Published: Jan 1961
| ||Format||Pages||Price|| |
|PDF (416K)||20||$25||  ADD TO CART|
|Complete Source PDF (2.4M)||121||$55||  ADD TO CART|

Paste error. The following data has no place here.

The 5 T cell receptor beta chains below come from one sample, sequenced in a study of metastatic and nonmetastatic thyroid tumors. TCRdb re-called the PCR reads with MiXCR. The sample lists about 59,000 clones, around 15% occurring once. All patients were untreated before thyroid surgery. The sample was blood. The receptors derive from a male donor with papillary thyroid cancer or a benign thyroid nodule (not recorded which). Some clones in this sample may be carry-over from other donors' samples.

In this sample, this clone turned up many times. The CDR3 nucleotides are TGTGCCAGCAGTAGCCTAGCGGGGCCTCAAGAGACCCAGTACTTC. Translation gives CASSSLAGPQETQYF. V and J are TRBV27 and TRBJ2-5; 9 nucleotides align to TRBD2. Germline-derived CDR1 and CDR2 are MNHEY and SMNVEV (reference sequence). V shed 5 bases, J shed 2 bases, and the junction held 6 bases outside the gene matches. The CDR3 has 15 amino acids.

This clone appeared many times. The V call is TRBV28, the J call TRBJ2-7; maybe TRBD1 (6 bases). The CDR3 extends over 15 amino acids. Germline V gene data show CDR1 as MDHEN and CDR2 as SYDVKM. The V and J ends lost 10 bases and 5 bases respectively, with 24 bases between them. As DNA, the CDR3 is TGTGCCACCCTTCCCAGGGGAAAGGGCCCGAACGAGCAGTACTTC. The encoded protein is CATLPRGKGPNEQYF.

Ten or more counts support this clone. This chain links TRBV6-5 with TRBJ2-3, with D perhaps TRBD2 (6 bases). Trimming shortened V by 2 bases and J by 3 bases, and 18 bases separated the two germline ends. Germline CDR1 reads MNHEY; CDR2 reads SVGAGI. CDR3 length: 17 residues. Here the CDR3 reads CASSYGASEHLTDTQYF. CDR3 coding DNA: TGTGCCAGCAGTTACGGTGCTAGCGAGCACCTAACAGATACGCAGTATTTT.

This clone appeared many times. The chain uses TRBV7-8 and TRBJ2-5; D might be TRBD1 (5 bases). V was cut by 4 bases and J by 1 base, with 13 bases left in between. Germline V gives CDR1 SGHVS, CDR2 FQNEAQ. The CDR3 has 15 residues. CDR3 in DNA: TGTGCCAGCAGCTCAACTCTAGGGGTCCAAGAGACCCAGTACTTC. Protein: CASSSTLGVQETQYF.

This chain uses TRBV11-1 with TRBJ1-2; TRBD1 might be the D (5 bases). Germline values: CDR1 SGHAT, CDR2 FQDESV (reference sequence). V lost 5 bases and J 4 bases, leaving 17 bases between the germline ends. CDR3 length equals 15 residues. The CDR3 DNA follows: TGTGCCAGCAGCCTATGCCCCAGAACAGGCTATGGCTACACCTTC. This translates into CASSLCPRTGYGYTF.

In recent years there has been a marked increase in the demand for highpurity metals and compounds for use in spectrochemical analysis, one of the principal uses being the preparation of standards in the absence of analyzed samples. High purity in this report generally refers to a purity greater than 99.5 per cent. However, a few metals or compounds with purity less than this figure have been included because no source for the higher purity material was known. The results of the present survey of high-purity materials, shown in Table 62,5 include 86 elements or their compounds and 864 entries. The data have been assembled in tabular form beginning with actinium and continuing in alphabetical order through zirconium. Under each element, the metal is listed first, followed by the compounds, salts, or solutions, which are also alphabetized. Compounds are listed under the element of particular interest; for example, ammonium molybdate is listed under molybdenum, and potassium perrhenate under rhenium. Entries for a particular metal or compound are arranged in the order of decreasing purity as given by the supplier. When the purity of a material was not given by the supplier, the material is listed last. Under the description column of the table, an attempt is made to give all available pertinent information including impurity elements, concentrations, form of material, and supplier's catalog numbers.